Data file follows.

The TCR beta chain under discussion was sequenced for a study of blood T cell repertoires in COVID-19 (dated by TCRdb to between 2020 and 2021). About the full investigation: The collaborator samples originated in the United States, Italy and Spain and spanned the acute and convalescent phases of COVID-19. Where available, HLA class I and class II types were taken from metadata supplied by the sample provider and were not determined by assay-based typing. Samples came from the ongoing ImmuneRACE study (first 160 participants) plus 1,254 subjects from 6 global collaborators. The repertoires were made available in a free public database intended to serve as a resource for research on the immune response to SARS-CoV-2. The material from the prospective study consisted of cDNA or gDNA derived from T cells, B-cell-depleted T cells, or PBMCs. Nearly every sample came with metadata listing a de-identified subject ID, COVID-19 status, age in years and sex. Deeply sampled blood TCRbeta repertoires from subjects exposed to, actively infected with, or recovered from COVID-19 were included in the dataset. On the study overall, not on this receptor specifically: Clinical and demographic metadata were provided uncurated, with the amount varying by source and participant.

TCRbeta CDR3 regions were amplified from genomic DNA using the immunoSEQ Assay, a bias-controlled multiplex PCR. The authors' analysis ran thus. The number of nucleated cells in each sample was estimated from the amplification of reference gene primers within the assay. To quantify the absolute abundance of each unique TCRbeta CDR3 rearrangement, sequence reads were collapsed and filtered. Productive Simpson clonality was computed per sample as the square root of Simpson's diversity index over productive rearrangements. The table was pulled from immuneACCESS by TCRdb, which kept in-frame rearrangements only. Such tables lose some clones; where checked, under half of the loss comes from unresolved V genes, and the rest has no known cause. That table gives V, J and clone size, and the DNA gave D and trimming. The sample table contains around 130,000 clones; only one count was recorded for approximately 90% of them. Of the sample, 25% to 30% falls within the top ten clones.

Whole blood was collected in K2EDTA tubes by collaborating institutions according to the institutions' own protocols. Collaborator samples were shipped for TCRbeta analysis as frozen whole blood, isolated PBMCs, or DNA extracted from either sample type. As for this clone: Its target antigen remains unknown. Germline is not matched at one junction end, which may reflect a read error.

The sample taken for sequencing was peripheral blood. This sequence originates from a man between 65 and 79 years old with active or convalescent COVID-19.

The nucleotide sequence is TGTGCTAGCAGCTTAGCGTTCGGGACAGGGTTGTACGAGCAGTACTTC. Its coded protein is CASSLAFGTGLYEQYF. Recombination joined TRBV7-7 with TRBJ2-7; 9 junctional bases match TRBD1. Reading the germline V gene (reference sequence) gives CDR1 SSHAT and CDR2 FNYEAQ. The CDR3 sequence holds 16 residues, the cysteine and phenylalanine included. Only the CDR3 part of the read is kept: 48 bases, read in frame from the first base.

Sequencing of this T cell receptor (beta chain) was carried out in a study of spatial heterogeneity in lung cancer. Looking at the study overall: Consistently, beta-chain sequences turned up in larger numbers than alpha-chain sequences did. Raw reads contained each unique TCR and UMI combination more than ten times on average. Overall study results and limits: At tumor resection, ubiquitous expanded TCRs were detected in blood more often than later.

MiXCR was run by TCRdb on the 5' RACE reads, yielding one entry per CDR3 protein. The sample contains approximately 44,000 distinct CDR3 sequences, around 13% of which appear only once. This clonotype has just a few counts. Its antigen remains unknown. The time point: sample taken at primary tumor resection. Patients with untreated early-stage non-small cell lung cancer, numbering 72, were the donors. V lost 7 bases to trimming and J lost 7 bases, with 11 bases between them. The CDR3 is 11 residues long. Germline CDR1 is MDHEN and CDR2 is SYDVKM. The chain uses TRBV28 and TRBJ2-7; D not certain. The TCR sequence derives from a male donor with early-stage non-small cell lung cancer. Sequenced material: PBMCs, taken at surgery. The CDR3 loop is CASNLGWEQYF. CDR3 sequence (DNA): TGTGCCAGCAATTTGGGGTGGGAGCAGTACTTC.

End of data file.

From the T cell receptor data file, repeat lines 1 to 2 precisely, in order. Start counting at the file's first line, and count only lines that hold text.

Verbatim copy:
The TCR beta chain under discussion was sequenced for a study of blood T cell repertoires in COVID-19 (dated by TCRdb to between 2020 and 2021). About the full investigation: The collaborator samples originated in the United States, Italy and Spain and spanned the acute and convalescent phases of COVID-19. Where available, HLA class I and class II types were taken from metadata supplied by the sample provider and were not determined by assay-based typing. Samples came from the ongoing ImmuneRACE study (first 160 participants) plus 1,254 subjects from 6 global collaborators. The repertoires were made available in a free public database intended to serve as a resource for research on the immune response to SARS-CoV-2. The material from the prospective study consisted of cDNA or gDNA derived from T cells, B-cell-depleted T cells, or PBMCs. Nearly every sample came with metadata listing a de-identified subject ID, COVID-19 status, age in years and sex. Deeply sampled blood TCRbeta repertoires from subjects exposed to, actively infected with, or recovered from COVID-19 were included in the dataset. On the study overall, not on this receptor specifically: Clinical and demographic metadata were provided uncurated, with the amount varying by source and participant.

TCRbeta CDR3 regions were amplified from genomic DNA using the immunoSEQ Assay, a bias-controlled multiplex PCR. The authors' analysis ran thus. The number of nucleated cells in each sample was estimated from the amplification of reference gene primers within the assay. To quantify the absolute abundance of each unique TCRbeta CDR3 rearrangement, sequence reads were collapsed and filtered. Productive Simpson clonality was computed per sample as the square root of Simpson's diversity index over productive rearrangements. The table was pulled from immuneACCESS by TCRdb, which kept in-frame rearrangements only. Such tables lose some clones; where checked, under half of the loss comes from unresolved V genes, and the rest has no known cause. That table gives V, J and clone size, and the DNA gave D and trimming. The sample table contains around 130,000 clones; only one count was recorded for approximately 90% of them. Of the sample, 25% to 30% falls within the top ten clones.